What are the duties of a medical office assistant?
A Medical Office Assistant or MOA can work in many different types of medical offices, interacting with visitors and patients, and performing both administrative and clinical duties. A Medical Office Assistant never examines or treats a patient, which is work done by a physician or nurse. A MOA may have to explain medical instructions and procedures in order to ease the worries of both patients and their families. Some of the other names for an MOA are medical receptionist, appointment scheduler, front office assistant, medical office secretary, medical records clerk or medical biller. Some of the places where an MOA might work include medical centers, doctor's offices, local clinics, medical billing offices, hospitals, ambulatory care centers and nursing homes; the work is both administrative and clinical.
The administrative job duties of a Medical Office Assistant may include such front desk work as answering telephones, greeting arrivals, asking for the purpose of the visit and directing people to the proper place to go. An MOA might ask a patient for insurance information, schedule future appointments, adjust appointment scheduling or arrange for a patient's hospital admission. An MOA will update electronic medical records, process the initial intake of medical details and coordinate insurance billing for patients.
There may be some back office administrative duties, such as bookkeeping, office correspondence, email and handling accounts payable and accounts receivable. Work will involve use of fax machines, photocopy machines and computers. An MOA may work with medical insurance billing and coding, billing for laboratory services and the recording and monitoring of a medical office's compliance with the Federal OSHA, HIPAA and other guidelines.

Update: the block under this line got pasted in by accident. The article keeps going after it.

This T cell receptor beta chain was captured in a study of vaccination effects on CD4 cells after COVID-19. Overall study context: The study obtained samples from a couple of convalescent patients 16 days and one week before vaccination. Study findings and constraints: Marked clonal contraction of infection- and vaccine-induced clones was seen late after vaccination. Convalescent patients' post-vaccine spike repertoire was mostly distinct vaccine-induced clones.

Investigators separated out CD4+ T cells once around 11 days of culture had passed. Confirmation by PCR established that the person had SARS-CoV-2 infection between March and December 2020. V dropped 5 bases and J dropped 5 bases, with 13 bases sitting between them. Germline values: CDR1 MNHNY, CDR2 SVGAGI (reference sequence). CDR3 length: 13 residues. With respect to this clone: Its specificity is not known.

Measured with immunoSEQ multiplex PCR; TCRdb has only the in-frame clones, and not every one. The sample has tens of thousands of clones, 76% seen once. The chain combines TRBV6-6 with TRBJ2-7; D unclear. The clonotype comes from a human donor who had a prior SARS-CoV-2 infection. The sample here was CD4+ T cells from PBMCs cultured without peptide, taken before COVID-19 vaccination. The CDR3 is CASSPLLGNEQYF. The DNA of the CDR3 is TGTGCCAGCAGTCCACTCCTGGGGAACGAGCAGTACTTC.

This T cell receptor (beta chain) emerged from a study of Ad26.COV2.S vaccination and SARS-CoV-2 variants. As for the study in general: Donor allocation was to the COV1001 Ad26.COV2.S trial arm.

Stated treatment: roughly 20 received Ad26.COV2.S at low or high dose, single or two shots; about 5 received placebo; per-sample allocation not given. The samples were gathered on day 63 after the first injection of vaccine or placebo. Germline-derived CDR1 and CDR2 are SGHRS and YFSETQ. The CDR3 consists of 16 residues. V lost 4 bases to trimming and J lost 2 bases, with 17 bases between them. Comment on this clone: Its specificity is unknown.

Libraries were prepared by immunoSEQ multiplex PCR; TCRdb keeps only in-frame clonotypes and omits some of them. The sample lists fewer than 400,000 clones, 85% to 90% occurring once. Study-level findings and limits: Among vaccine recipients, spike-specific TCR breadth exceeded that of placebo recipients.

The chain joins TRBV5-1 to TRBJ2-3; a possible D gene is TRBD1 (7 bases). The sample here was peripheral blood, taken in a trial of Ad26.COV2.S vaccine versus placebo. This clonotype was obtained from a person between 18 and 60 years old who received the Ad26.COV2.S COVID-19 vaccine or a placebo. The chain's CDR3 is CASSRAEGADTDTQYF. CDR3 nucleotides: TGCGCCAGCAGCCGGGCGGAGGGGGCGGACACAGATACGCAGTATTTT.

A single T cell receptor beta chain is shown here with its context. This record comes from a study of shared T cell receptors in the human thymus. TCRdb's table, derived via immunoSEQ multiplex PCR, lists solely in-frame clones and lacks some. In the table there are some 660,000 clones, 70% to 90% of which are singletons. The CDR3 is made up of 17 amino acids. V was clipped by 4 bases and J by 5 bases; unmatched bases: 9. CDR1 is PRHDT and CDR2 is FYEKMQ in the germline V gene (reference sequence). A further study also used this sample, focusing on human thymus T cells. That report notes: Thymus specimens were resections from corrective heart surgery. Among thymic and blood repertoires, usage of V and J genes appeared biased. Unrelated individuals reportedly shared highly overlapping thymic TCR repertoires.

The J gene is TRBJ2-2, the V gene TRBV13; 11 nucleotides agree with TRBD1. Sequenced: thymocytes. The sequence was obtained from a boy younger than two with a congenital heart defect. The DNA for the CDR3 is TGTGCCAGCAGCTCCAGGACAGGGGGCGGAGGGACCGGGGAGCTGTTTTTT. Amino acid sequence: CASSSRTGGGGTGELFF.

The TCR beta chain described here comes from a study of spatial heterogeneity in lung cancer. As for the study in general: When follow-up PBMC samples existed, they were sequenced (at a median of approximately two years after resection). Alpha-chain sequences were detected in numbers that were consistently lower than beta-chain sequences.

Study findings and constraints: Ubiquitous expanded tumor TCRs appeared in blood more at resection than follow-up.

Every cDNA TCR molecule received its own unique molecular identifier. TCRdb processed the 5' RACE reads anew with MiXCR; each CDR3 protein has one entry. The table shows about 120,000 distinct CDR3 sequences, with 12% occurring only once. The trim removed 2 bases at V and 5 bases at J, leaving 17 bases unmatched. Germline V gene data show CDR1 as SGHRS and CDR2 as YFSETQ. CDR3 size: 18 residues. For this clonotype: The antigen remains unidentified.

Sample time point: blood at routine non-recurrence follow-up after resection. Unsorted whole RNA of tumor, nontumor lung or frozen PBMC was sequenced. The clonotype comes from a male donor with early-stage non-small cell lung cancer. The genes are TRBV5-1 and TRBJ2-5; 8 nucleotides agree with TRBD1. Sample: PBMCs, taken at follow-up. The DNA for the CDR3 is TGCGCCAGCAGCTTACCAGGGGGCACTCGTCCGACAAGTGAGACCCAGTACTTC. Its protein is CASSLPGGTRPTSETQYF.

Some of the clinical duties of a Medical Office Assistant may include the intake of a patient's medical history, the preparation of a patient for a medical exam by a doctor, the taking and recording a patient's vital signs, and whatever assistance a doctor may need during a patient exam.
The salary of an MOA will depend greatly on the region of the country, the size of the employer, your own skills and experience and whether the position is salaried or hourly. As of the first decade of the 21st century, an average annual MOA salary will be around $30,000, but could be as low as $20,000 and as high as $40,000 -- the US Bureau of Labor Statistics reports that, as of May 2009, that the average annual salary was $29,450 and that MOA pay is highest in hospitals and colleges and lowest in the offices of private doctors.
Anyone interested in a career as a Medical Office Assistant should be both organized and polite. College-level courses in medical subjects such as medical terminology, anatomy, physiology, medical law and medical ethics are a good start for anyone interested in this career, but a completed MOA degree or certificate program would be even better for someone who wants to get hired as an MOA. Office skills, such as business math, accounting and computer literacy, would also be useful for getting an MOA position.